Movie Mom

Movie Mom


Rush Hour 2

posted by rkumar
C+
Lowest Recommended Age:Mature High Schooler
Profanity:Some strong language
Nudity/Sex:Mild sexual references, visit to massage parlor
Alcohol/Drugs:Mild
Violence/Scariness:Lots of action violence, not too gory; characters in peril, some killed
Diversity Issues:A theme of the movie, inter-racial partnership
Movie Release Date:2001

Less a sequel than a remake of the first “Rush Hour,” this version sets itself up to be the next “Lethal Weapon” franchise by meticulously repeating all of the elements of the first one. Those elements are: one motor mouth LA cop named Carter (Chris Tucker), one stoic kick-boxing Hong Kong cop named Lee (Jackie Chan), and a microscopic plot that moves the story along without distracting audiences or the performers too much from the fights, explosions, and wisecracks.

The problem with any sequel to a movie like this is that once we have already spent one movie getting the characters to respect and trust one another, it is difficult to create much dramatic tension. The plot is just as thin as the first one, but inherently less compelling. In “Rush Hour,” the plot centered on an adorable kidnapped child; in this one it is something about counterfeit money. Tucker’s comic riffs and Chan’s balletic fight scenes are mildly entertaining, but have a synthetic feel.

The high points include a fight staged in a massage parlor and the pyrotechnic contributions of “Crouching Tiger, Hidden Dragon’s” Zhang Ziyi. She doesn’t float through the air this time, but she has the same defiant pout. Her screen presence is electric, even in Mandarin. Don Cheadle shows up for a brief scene that reminds us of what real acting looks like. The best part of the movie is the outtakes shown during the final credits, which give us an even better sense of the chemistry between Chan and Tucker than the movie does. Maybe “Rush Hour 3″ will be all outtakes – that would be a sure hit.

Parents should know that the movie has a lot of action violence and comic peril. That means that the fight scenes are not very graphic. In almost cartoon-style fashion, characters get beat up badly and then are shown in the next scene without any wounds. School-age kids who see this movie may get unrealistic ideas about the consequences of fighting. The movie also has some strong language, sexual innuendo, and a massage parlor scene in which Tucker is allowed to choose from an array of girls and selects several of them.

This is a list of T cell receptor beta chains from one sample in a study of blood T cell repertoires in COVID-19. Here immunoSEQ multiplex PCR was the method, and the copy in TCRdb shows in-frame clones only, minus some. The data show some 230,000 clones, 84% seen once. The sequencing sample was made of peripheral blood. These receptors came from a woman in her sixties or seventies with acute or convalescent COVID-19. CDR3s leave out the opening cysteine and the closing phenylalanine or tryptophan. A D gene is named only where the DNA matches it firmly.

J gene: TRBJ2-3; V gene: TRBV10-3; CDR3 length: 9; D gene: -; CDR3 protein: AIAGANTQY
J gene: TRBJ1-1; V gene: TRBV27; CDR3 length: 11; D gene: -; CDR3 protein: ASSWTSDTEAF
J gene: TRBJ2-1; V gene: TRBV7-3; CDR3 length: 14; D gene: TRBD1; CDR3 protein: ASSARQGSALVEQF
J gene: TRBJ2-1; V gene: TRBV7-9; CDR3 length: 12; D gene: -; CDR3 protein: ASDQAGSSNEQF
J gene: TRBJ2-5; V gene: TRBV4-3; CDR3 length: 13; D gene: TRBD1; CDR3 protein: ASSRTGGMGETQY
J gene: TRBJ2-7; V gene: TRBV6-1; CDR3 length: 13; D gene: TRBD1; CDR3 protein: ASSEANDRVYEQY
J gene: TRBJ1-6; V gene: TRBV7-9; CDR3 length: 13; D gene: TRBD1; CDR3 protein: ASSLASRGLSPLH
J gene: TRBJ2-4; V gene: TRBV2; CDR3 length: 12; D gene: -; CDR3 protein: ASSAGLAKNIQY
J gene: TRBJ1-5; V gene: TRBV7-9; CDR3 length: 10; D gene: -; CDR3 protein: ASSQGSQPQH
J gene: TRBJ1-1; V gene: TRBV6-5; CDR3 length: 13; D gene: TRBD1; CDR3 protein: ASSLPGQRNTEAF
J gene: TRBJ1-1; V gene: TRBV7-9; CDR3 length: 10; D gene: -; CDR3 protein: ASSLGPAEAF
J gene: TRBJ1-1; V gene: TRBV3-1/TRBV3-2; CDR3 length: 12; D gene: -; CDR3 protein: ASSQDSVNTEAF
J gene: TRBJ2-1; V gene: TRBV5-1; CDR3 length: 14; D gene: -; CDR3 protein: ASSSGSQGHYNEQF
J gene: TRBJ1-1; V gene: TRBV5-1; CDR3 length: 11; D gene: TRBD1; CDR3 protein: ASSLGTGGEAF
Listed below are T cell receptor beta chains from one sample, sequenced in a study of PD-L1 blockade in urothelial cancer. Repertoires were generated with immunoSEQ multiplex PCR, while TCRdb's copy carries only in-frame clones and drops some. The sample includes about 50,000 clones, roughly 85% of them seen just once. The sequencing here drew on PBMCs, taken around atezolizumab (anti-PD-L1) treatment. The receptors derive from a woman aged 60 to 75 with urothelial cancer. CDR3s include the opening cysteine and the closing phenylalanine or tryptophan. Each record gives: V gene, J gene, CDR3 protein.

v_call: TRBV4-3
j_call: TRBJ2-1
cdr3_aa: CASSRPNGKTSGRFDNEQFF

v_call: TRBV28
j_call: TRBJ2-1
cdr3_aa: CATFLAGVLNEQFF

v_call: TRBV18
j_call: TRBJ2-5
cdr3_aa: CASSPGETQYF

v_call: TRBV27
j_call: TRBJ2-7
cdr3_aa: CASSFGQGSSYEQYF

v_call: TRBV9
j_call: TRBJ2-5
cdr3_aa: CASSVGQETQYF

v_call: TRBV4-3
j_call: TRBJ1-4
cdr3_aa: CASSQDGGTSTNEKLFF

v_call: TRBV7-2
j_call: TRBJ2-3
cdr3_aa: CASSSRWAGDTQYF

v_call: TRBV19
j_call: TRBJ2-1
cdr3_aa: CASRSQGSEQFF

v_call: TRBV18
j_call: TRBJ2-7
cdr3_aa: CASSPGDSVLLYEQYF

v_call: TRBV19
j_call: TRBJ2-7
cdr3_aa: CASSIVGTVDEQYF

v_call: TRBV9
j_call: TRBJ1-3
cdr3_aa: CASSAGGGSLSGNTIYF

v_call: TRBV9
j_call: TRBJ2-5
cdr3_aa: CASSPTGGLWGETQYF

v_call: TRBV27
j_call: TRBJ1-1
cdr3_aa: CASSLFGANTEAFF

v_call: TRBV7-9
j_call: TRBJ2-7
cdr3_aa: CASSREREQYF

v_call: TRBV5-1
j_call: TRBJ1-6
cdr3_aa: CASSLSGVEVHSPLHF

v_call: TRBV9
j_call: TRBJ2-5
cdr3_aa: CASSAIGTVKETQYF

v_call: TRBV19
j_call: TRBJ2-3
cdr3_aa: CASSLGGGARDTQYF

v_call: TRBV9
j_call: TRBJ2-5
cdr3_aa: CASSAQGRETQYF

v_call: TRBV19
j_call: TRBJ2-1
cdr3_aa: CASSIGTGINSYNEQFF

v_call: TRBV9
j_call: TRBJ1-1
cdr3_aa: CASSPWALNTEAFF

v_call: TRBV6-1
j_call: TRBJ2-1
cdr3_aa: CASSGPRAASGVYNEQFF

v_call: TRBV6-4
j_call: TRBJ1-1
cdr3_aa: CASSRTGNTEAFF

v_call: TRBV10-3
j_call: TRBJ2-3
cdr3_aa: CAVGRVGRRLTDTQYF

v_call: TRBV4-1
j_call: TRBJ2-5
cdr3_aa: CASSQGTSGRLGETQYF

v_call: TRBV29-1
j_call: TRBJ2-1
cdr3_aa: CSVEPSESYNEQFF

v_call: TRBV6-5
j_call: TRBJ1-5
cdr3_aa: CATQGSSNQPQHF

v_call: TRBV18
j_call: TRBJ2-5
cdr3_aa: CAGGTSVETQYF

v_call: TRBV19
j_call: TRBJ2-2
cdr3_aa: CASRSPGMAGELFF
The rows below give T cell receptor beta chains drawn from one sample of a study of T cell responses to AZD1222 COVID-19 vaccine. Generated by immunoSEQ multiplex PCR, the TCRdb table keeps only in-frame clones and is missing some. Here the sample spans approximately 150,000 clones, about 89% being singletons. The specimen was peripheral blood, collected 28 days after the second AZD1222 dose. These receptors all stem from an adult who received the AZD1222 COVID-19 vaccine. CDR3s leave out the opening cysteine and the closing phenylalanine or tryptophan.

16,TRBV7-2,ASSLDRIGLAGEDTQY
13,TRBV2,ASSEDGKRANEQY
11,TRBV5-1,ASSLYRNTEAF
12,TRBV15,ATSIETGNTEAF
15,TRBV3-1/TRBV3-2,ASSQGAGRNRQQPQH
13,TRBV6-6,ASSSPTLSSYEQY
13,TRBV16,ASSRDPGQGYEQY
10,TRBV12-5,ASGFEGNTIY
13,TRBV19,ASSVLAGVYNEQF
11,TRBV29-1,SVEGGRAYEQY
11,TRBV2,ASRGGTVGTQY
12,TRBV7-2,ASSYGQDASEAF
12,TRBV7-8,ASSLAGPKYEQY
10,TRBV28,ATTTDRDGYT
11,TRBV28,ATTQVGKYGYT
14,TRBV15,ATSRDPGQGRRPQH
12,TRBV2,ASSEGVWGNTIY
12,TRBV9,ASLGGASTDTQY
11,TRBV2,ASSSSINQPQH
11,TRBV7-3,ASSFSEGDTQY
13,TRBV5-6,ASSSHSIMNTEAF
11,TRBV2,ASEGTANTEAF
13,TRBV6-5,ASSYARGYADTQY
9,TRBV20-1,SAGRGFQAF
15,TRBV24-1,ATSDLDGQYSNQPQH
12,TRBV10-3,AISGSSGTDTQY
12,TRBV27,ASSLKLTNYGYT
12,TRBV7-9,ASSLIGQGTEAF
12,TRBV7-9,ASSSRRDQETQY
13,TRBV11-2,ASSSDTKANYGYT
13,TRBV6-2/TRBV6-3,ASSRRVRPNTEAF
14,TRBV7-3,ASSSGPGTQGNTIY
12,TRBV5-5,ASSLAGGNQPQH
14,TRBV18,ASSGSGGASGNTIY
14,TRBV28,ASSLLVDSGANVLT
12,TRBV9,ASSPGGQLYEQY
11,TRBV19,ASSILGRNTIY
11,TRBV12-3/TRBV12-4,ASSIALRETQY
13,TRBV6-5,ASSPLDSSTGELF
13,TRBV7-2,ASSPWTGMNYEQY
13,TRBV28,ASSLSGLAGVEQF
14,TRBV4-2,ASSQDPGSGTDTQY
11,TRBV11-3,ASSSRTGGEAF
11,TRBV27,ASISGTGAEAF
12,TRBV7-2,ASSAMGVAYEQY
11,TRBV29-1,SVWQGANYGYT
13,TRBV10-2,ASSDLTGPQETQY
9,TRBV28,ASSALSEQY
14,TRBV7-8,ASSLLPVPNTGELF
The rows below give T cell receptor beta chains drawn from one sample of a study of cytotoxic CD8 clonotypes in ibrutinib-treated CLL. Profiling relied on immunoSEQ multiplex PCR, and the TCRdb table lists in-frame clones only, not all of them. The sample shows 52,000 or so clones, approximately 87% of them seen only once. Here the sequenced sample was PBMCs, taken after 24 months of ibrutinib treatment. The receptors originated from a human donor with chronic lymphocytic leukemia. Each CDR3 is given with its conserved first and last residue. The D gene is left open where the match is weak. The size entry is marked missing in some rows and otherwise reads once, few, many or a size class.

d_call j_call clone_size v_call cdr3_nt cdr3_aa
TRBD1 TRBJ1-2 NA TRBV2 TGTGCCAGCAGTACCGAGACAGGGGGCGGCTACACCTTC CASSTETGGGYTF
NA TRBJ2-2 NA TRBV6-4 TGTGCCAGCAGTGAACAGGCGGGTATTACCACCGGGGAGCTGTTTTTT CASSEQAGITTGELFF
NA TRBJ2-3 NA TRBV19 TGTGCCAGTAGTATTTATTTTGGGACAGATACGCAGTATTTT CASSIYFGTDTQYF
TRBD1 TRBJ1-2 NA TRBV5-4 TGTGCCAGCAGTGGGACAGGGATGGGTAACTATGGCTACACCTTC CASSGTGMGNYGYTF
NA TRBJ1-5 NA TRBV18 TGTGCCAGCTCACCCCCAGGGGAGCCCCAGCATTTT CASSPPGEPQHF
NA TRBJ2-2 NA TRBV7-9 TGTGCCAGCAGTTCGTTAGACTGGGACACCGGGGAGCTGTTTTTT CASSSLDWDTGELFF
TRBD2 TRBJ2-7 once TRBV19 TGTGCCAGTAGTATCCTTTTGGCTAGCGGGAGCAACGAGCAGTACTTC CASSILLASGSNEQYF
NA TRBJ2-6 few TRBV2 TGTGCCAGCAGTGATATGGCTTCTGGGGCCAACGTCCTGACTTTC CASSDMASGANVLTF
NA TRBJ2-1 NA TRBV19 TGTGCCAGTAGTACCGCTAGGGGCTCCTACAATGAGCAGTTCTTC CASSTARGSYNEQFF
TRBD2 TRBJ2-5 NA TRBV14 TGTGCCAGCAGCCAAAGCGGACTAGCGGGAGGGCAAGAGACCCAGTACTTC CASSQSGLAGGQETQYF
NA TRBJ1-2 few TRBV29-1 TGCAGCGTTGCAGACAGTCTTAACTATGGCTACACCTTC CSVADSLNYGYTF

Families who see this movie should talk about how we decide whom to trust and the risks that undercover operatives must take. They may also want to talk about the challenges of making friends with people from other cultures and the way that Carter and Lee tease each other about the differences between blacks and Asians.

Families who enjoy this movie will also enjoy the original and some of Chan’s other movies, like Shanghai Noon.



Previous Posts

Should Movie Audiences Text to the Screen?
It is annoying enough when someone near you in a movie theater takes out a cell phone to text. Imagine how it would be if you then saw the text on the screen. That's what a Chinese theater is experimenting with in what they are calling "bullet screens." The idea is that what you are there to enjo

posted 3:59:17pm Sep. 02, 2014 | read full post »

Back to School Guidelines for Parents on Kids and Media
Screen time is a treat, not a right. It’s a good idea to make sure that it comes only after homework, chores, other kinds of play, and family time. Make sure there is some quiet time each day as well. The spirit is nourished by silence. All too often, we try to drown out our unsettled or lonely fe

posted 8:00:27am Sep. 02, 2014 | read full post »

After the Ice Bucket Challenge: Two Upcoming Movies About People With ALS
The Ice Bucket Challenge has brought a lot of money and attention to a devastating illness, ALS or Amyotrophic lateral sclerosis, sometimes called Lou Gehrig's Disease for the the New York Yankee who had to leave baseball when he was afflicted with ALS. Two upcoming films about people with ALS

posted 7:00:17am Sep. 02, 2014 | read full post »

Thursdays in September on Turner Classic Movies: The Jewish Experience on Film
This month, TCM has an excellent series of films about the Jewish experience, every Thursday. TCM proudly presents The Projected Image: The Jewish Experience on Film, a weekly showcase of movies focusing on Jewish history and heritage as portrayed onscreen. Co-hosting the films each Thursday is D

posted 9:21:56pm Sep. 01, 2014 | read full post »

Start the School Year With a No-Screen Week
A new study shows another good reason to detox from all screen time now and then, especially for kids.  Children who take a five-day break from all screens are better at reading real-life facial expressions to understand the emotions of the people around them.  Psyblog described the study, which s

posted 3:56:33pm Sep. 01, 2014 | read full post »




Report as Inappropriate

You are reporting this content because it violates the Terms of Service.

All reported content is logged for investigation.